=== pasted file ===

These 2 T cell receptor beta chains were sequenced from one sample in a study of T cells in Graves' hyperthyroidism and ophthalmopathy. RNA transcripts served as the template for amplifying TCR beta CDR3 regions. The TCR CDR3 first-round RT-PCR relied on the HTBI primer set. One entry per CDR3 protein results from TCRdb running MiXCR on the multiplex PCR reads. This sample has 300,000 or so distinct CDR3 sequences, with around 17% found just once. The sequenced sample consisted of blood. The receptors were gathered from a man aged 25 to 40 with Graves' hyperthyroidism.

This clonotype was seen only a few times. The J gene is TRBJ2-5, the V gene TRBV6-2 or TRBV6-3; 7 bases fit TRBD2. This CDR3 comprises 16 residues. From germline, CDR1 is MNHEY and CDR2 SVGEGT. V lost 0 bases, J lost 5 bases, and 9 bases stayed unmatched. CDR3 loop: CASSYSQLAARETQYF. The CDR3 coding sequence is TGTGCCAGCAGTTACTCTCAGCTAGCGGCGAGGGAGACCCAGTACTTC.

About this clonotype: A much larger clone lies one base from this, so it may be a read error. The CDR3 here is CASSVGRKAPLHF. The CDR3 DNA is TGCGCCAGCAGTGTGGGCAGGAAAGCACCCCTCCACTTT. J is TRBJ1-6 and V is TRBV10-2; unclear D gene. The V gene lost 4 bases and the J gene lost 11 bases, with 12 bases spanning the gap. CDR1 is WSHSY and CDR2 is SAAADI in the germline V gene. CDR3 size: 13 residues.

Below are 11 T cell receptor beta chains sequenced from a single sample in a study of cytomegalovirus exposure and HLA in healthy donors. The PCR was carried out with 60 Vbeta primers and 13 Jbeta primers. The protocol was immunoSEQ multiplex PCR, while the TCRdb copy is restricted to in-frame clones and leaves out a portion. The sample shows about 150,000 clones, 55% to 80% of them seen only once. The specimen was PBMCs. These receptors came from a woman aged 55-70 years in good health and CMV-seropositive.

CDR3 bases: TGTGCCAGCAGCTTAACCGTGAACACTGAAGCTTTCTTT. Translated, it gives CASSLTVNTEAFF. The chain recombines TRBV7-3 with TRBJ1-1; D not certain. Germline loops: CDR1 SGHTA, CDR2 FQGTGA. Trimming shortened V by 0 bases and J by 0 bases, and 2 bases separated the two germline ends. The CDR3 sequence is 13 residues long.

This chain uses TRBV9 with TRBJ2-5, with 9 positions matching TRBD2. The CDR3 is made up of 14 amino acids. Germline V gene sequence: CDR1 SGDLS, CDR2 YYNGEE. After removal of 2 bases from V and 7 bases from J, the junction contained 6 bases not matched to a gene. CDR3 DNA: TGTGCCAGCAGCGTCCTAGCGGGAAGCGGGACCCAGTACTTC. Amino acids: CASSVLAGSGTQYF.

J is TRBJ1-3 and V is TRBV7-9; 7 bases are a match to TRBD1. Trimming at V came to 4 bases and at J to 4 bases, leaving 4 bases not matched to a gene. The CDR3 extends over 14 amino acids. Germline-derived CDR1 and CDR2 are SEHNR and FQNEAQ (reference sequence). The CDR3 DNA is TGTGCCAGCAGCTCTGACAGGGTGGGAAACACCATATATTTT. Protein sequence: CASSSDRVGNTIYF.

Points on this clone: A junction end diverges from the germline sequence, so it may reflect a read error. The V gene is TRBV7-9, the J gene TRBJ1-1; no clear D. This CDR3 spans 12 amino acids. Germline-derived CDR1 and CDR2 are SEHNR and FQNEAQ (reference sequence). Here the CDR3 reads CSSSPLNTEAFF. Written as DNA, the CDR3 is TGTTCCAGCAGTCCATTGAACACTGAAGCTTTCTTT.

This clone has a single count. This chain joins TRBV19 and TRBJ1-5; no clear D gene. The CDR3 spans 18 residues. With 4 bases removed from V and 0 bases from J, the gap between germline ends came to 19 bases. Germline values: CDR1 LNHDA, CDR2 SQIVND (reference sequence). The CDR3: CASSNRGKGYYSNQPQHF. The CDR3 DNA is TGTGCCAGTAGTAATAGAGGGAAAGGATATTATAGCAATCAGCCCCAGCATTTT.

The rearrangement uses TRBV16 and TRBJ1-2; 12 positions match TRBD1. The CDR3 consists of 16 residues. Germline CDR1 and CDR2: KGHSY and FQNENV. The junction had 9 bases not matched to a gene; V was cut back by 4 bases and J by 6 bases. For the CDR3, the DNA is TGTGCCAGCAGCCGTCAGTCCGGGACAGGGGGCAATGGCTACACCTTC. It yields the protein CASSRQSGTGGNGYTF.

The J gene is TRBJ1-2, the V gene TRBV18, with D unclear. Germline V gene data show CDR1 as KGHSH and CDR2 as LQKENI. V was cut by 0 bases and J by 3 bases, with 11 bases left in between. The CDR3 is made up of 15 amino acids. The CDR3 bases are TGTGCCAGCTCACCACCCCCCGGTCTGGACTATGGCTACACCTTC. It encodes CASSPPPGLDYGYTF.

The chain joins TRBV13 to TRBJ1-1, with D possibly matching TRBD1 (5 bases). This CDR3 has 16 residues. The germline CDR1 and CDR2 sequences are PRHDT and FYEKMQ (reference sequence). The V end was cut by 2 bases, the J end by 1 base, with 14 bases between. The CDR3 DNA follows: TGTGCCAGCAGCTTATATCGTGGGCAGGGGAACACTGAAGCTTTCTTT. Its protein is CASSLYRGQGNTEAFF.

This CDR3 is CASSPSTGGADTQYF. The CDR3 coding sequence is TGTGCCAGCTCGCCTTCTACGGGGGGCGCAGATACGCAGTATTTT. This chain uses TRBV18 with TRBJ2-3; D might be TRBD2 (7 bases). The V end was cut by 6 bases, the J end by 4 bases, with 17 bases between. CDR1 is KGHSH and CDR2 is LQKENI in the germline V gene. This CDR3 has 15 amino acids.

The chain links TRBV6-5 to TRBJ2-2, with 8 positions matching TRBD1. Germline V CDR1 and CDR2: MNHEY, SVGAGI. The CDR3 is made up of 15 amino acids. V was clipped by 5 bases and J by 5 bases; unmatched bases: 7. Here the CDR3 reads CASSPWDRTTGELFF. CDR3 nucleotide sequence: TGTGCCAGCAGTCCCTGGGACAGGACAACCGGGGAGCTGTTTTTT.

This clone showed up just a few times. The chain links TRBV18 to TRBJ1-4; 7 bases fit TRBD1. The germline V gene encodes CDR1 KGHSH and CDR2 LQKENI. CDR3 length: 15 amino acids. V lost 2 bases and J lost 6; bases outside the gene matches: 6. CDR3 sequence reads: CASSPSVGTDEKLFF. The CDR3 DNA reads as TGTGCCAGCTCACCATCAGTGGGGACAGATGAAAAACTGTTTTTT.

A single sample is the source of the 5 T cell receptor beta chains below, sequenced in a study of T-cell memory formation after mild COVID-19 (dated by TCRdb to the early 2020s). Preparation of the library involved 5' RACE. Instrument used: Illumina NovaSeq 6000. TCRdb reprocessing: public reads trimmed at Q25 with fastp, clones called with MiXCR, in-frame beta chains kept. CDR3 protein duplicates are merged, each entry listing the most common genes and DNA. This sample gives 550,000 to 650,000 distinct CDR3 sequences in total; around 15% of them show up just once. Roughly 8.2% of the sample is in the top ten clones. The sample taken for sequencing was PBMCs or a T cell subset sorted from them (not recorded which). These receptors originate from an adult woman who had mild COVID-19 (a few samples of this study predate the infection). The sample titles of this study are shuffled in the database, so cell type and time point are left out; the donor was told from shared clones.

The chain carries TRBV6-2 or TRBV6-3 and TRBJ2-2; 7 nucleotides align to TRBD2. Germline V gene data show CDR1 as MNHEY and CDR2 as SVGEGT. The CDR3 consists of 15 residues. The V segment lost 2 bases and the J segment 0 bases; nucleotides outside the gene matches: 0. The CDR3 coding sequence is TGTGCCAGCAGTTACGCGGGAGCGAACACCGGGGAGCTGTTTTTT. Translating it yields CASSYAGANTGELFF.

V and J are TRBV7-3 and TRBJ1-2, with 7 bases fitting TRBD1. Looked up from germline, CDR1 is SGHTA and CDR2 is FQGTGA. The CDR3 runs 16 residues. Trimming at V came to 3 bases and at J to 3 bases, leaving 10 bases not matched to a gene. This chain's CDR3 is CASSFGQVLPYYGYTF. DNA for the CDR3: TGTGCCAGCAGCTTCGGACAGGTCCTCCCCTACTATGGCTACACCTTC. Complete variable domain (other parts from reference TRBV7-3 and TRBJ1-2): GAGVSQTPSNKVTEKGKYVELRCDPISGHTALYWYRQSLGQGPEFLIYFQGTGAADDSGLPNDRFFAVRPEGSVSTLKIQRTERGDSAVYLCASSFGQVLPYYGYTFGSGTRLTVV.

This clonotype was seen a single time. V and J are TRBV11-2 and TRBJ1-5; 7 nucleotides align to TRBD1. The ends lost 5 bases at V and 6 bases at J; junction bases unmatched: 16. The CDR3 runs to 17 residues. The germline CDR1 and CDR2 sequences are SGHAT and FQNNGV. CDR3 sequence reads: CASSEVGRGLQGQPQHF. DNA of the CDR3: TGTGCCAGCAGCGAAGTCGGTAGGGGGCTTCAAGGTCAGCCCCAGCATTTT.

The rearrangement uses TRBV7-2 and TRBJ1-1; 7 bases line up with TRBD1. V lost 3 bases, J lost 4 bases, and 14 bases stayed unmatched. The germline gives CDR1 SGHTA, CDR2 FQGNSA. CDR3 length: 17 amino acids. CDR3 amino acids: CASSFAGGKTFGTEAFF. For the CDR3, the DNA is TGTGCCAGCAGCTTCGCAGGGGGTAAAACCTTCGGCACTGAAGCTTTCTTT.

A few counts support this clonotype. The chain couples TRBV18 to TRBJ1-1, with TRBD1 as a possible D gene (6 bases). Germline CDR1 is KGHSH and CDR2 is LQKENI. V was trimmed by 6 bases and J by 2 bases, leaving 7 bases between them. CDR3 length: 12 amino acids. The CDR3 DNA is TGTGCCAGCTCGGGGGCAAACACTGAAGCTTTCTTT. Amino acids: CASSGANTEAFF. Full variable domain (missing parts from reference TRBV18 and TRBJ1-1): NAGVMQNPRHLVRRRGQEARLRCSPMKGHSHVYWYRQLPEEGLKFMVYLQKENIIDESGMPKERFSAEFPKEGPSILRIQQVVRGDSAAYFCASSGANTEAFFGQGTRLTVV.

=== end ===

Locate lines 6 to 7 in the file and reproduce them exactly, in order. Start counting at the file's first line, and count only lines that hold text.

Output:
This chain uses TRBV9 with TRBJ2-5, with 9 positions matching TRBD2. The CDR3 is made up of 14 amino acids. Germline V gene sequence: CDR1 SGDLS, CDR2 YYNGEE. After removal of 2 bases from V and 7 bases from J, the junction contained 6 bases not matched to a gene. CDR3 DNA: TGTGCCAGCAGCGTCCTAGCGGGAAGCGGGACCCAGTACTTC. Amino acids: CASSVLAGSGTQYF.

J is TRBJ1-3 and V is TRBV7-9; 7 bases are a match to TRBD1. Trimming at V came to 4 bases and at J to 4 bases, leaving 4 bases not matched to a gene. The CDR3 extends over 14 amino acids. Germline-derived CDR1 and CDR2 are SEHNR and FQNEAQ (reference sequence). The CDR3 DNA is TGTGCCAGCAGCTCTGACAGGGTGGGAAACACCATATATTTT. Protein sequence: CASSSDRVGNTIYF.